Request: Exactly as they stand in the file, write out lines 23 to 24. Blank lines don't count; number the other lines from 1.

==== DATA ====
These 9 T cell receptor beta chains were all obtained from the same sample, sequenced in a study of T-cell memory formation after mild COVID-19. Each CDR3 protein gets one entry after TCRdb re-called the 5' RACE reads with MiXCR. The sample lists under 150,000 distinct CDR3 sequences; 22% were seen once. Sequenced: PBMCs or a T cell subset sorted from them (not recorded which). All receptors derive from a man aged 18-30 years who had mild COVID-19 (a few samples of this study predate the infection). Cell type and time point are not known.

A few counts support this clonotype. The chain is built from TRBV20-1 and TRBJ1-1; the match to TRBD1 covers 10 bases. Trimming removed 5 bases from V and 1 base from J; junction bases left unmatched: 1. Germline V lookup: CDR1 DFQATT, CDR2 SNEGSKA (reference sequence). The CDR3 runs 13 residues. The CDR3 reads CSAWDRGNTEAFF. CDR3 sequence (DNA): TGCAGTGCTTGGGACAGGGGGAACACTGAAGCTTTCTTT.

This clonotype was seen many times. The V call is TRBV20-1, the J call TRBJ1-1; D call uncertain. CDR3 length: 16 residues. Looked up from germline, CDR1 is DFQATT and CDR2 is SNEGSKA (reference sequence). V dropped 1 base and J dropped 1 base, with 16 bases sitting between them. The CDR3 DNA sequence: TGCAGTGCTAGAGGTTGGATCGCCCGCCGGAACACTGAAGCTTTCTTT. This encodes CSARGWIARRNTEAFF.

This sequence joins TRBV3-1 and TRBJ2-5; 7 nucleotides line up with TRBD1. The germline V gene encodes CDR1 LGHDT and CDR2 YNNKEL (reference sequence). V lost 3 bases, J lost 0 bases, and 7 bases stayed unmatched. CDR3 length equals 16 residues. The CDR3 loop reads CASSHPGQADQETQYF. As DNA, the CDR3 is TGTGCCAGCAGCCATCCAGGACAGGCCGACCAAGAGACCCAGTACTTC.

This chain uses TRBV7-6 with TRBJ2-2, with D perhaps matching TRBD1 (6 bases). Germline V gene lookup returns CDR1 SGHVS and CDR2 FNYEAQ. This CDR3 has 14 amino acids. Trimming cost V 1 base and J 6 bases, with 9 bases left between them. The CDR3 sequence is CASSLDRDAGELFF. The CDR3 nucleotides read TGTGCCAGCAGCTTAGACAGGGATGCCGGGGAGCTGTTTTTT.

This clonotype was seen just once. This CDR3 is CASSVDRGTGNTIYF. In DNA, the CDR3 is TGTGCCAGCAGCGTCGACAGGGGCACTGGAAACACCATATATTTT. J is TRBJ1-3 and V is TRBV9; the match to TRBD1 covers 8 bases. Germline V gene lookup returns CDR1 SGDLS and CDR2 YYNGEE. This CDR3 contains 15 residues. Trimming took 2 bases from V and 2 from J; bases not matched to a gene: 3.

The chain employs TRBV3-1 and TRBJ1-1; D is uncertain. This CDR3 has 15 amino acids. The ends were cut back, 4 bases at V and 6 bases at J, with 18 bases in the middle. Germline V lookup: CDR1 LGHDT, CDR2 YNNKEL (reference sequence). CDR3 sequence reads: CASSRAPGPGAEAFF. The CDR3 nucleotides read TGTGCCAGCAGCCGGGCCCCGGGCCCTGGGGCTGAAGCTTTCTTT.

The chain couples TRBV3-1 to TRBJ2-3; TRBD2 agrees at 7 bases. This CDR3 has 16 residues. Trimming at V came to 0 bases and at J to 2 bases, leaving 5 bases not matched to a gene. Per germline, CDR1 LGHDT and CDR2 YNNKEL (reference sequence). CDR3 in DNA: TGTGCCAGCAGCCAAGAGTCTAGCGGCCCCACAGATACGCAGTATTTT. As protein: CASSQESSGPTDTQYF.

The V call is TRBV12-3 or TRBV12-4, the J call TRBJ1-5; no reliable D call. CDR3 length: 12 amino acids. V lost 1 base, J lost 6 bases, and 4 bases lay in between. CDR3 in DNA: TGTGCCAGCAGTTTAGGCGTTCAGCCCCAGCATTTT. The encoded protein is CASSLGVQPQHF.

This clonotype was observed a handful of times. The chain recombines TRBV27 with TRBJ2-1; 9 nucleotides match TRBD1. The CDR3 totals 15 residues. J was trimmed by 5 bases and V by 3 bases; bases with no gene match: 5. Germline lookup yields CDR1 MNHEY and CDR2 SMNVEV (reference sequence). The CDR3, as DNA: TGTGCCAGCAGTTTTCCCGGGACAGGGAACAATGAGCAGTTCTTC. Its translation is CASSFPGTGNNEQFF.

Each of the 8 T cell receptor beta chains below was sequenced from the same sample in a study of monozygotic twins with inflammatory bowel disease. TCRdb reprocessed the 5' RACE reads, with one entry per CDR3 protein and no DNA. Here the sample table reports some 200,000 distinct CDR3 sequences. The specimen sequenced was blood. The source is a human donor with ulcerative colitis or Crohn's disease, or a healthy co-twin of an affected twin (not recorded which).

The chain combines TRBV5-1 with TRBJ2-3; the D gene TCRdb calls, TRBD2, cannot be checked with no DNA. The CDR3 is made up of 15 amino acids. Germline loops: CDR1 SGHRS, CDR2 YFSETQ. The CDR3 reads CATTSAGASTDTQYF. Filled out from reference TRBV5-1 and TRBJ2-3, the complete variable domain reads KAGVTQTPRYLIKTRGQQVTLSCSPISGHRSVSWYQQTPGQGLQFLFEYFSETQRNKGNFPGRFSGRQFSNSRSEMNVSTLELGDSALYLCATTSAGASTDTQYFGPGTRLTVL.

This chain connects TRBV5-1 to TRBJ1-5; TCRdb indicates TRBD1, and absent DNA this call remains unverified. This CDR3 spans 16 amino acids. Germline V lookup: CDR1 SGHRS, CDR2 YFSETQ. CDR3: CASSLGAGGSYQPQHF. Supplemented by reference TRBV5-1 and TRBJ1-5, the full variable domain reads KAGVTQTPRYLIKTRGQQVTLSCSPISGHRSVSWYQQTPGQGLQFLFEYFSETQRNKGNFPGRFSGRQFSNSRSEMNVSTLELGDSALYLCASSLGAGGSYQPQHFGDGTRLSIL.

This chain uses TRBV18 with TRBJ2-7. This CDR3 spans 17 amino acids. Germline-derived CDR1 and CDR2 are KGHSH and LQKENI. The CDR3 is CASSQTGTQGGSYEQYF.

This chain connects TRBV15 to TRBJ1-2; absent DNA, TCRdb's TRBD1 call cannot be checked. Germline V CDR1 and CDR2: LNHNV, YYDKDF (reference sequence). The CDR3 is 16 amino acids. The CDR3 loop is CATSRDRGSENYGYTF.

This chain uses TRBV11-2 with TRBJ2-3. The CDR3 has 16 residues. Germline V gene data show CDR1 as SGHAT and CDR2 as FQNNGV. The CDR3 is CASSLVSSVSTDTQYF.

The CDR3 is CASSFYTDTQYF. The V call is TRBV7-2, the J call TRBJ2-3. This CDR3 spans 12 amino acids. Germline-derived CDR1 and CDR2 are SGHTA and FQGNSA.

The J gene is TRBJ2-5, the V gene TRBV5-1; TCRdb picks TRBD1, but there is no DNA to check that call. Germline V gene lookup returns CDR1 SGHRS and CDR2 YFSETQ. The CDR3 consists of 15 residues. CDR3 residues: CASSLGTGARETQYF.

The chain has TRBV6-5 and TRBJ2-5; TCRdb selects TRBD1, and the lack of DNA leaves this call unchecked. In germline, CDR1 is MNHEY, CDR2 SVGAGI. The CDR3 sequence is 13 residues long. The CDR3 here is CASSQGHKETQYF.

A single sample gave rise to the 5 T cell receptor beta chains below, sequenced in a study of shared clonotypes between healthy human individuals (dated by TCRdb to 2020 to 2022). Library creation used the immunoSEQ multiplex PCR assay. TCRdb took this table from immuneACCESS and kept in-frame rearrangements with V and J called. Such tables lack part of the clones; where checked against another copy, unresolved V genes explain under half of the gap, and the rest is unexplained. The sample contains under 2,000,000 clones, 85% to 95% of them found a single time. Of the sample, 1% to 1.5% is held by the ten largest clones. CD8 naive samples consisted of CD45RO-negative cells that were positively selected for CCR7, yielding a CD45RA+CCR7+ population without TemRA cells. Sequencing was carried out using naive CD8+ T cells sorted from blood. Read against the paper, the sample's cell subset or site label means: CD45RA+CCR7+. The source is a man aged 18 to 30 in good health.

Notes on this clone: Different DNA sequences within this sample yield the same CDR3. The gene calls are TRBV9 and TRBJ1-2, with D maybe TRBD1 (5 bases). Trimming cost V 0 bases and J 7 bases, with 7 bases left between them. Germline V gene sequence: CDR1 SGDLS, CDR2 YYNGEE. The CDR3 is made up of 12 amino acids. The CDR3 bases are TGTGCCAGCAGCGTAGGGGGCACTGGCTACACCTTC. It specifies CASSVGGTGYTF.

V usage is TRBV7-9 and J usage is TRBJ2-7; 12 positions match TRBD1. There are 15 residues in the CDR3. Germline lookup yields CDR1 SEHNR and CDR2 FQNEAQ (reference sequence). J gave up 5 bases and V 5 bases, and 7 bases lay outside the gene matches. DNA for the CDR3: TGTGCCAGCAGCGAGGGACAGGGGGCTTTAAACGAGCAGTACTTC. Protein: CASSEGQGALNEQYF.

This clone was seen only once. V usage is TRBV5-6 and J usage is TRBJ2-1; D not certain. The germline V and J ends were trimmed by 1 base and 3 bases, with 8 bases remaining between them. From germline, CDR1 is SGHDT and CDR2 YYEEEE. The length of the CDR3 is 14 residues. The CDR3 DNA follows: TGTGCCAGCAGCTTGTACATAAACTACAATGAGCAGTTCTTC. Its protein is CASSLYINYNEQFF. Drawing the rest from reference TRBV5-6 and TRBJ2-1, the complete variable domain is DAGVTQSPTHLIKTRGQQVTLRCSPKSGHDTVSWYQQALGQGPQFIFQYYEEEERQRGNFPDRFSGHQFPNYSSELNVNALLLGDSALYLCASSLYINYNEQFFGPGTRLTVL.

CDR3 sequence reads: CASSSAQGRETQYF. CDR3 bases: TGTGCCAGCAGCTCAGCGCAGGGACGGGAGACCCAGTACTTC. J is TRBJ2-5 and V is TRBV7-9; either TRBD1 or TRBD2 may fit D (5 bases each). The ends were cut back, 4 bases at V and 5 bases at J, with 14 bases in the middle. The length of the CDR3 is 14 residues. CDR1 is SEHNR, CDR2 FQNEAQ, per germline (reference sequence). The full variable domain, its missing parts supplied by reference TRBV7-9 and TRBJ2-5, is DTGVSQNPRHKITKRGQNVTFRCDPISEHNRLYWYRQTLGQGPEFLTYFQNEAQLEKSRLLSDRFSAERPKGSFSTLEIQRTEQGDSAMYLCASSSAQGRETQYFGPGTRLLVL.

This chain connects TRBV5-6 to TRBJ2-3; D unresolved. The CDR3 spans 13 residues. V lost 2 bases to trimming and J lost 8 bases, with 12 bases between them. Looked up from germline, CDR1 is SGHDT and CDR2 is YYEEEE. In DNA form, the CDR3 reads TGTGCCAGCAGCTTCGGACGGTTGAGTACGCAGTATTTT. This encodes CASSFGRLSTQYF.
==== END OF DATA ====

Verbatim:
This clone was seen only once. V usage is TRBV5-6 and J usage is TRBJ2-1; D not certain. The germline V and J ends were trimmed by 1 base and 3 bases, with 8 bases remaining between them. From germline, CDR1 is SGHDT and CDR2 YYEEEE. The length of the CDR3 is 14 residues. The CDR3 DNA follows: TGTGCCAGCAGCTTGTACATAAACTACAATGAGCAGTTCTTC. Its protein is CASSLYINYNEQFF. Drawing the rest from reference TRBV5-6 and TRBJ2-1, the complete variable domain is DAGVTQSPTHLIKTRGQQVTLRCSPKSGHDTVSWYQQALGQGPQFIFQYYEEEERQRGNFPDRFSGHQFPNYSSELNVNALLLGDSALYLCASSLYINYNEQFFGPGTRLTVL.

CDR3 sequence reads: CASSSAQGRETQYF. CDR3 bases: TGTGCCAGCAGCTCAGCGCAGGGACGGGAGACCCAGTACTTC. J is TRBJ2-5 and V is TRBV7-9; either TRBD1 or TRBD2 may fit D (5 bases each). The ends were cut back, 4 bases at V and 5 bases at J, with 14 bases in the middle. The length of the CDR3 is 14 residues. CDR1 is SEHNR, CDR2 FQNEAQ, per germline (reference sequence). The full variable domain, its missing parts supplied by reference TRBV7-9 and TRBJ2-5, is DTGVSQNPRHKITKRGQNVTFRCDPISEHNRLYWYRQTLGQGPEFLTYFQNEAQLEKSRLLSDRFSAERPKGSFSTLEIQRTEQGDSAMYLCASSSAQGRETQYFGPGTRLLVL.